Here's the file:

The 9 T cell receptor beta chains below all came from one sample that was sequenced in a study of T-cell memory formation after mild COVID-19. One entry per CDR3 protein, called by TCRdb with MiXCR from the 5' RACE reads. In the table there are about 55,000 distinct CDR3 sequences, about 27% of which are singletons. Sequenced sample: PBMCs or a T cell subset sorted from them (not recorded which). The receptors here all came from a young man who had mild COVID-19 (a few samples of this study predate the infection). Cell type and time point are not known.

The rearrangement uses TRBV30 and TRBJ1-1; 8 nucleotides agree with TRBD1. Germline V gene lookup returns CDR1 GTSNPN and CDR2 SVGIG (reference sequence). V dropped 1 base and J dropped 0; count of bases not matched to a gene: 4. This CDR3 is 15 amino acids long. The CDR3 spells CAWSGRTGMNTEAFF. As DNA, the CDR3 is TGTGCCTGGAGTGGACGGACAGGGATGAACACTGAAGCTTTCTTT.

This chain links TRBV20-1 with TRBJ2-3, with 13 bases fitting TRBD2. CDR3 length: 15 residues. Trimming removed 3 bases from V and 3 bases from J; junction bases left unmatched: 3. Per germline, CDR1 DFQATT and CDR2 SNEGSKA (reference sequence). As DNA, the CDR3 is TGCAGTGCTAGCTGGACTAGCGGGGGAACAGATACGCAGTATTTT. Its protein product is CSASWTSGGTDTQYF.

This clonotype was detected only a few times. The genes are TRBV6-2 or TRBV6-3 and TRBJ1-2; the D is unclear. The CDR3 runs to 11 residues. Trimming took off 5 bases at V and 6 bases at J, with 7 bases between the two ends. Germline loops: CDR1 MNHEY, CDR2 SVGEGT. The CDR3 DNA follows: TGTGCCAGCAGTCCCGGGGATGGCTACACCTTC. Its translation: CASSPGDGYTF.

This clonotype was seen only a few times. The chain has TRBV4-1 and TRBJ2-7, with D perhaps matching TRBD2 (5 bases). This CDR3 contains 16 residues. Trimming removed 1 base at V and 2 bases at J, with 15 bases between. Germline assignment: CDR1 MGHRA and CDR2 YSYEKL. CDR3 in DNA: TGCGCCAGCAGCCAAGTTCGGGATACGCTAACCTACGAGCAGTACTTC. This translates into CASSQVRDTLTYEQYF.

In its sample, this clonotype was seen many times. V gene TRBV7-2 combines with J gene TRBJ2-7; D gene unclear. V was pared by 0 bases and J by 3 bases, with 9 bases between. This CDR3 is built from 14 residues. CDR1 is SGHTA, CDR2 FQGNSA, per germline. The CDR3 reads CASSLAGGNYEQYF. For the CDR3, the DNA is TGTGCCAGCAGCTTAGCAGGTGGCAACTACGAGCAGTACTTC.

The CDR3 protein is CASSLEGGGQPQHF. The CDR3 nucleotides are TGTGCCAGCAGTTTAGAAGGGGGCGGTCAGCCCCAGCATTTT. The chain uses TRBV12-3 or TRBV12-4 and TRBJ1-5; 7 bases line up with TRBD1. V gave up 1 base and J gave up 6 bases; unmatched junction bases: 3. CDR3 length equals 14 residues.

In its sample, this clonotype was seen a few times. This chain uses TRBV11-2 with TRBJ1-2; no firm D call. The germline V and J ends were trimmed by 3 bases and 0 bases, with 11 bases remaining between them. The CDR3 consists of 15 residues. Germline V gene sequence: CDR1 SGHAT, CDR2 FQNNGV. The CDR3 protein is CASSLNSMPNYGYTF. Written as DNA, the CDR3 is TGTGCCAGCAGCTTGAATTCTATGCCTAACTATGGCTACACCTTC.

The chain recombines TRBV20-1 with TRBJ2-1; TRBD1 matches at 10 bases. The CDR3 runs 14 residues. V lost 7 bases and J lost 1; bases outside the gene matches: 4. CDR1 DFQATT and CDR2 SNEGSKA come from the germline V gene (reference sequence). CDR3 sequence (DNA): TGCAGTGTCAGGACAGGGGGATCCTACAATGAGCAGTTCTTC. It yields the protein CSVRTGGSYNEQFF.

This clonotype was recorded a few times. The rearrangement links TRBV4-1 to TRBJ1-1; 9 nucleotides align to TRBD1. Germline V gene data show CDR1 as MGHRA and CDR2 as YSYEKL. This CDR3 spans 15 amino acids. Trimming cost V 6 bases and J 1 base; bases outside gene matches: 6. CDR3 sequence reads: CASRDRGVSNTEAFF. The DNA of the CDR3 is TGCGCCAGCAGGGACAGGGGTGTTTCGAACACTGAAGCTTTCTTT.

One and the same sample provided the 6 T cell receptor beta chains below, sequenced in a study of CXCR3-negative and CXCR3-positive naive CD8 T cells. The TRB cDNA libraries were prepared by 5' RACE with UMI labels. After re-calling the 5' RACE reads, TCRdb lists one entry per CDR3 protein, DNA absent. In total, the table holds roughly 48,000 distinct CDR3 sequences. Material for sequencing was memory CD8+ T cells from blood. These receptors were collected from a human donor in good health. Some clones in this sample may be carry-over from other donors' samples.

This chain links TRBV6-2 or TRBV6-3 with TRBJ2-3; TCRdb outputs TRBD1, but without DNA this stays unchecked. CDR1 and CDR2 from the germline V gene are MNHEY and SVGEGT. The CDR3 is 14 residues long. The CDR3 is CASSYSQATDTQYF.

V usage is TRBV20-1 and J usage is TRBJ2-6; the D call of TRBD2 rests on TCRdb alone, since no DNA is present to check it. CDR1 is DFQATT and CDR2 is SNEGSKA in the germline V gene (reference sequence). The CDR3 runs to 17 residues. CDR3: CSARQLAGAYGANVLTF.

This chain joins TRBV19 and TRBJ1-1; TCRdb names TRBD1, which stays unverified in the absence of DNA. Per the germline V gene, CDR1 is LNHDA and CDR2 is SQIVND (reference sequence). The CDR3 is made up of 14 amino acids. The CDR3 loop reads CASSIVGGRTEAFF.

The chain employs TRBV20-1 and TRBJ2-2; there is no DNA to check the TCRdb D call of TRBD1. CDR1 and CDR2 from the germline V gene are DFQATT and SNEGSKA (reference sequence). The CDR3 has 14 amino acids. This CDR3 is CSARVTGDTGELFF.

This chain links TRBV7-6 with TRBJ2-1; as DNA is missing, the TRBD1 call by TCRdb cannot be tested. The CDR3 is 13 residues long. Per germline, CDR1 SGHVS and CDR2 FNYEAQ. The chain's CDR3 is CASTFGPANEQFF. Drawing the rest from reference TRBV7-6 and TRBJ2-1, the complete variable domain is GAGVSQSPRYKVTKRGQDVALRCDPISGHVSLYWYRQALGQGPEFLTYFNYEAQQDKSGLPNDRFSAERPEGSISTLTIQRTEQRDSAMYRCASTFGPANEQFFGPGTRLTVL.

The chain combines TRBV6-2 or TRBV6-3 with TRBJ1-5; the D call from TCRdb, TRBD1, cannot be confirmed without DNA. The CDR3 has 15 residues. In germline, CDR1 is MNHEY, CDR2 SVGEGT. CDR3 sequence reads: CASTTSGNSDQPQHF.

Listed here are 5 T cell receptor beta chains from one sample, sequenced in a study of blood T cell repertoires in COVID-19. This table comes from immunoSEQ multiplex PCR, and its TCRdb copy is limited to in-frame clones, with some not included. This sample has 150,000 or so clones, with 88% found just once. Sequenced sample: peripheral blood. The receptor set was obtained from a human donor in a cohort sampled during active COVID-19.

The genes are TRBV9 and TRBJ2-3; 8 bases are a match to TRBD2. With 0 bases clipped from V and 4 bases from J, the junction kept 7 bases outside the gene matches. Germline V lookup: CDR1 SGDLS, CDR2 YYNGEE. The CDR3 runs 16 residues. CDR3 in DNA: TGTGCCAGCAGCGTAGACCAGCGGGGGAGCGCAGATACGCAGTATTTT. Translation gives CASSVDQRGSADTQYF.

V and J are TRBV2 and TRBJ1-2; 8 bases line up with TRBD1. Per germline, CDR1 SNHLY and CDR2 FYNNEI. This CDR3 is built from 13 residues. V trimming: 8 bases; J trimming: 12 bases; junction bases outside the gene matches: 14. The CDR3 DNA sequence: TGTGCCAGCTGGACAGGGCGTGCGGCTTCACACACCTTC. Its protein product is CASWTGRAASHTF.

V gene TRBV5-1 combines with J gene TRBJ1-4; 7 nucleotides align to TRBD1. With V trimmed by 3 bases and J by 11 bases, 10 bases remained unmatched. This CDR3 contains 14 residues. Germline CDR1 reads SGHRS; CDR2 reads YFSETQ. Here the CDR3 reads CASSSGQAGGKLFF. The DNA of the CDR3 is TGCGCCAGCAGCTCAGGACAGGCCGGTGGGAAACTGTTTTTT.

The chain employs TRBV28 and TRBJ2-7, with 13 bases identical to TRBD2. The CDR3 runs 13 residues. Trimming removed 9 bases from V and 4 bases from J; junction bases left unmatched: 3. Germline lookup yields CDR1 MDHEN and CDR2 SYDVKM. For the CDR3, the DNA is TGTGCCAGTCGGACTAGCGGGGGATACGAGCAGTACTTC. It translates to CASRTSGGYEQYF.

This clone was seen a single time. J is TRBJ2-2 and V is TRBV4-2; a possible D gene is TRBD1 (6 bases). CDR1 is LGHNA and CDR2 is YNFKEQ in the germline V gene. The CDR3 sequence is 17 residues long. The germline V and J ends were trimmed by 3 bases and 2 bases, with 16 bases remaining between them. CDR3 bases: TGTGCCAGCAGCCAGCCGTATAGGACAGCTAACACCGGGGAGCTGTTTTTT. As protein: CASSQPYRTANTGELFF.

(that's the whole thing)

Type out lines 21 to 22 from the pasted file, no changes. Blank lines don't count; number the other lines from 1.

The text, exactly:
V gene TRBV5-1 combines with J gene TRBJ1-4; 7 nucleotides align to TRBD1. With V trimmed by 3 bases and J by 11 bases, 10 bases remained unmatched. This CDR3 contains 14 residues. Germline CDR1 reads SGHRS; CDR2 reads YFSETQ. Here the CDR3 reads CASSSGQAGGKLFF. The DNA of the CDR3 is TGCGCCAGCAGCTCAGGACAGGCCGGTGGGAAACTGTTTTTT.

The chain employs TRBV28 and TRBJ2-7, with 13 bases identical to TRBD2. The CDR3 runs 13 residues. Trimming removed 9 bases from V and 4 bases from J; junction bases left unmatched: 3. Germline lookup yields CDR1 MDHEN and CDR2 SYDVKM. For the CDR3, the DNA is TGTGCCAGTCGGACTAGCGGGGGATACGAGCAGTACTTC. It translates to CASRTSGGYEQYF.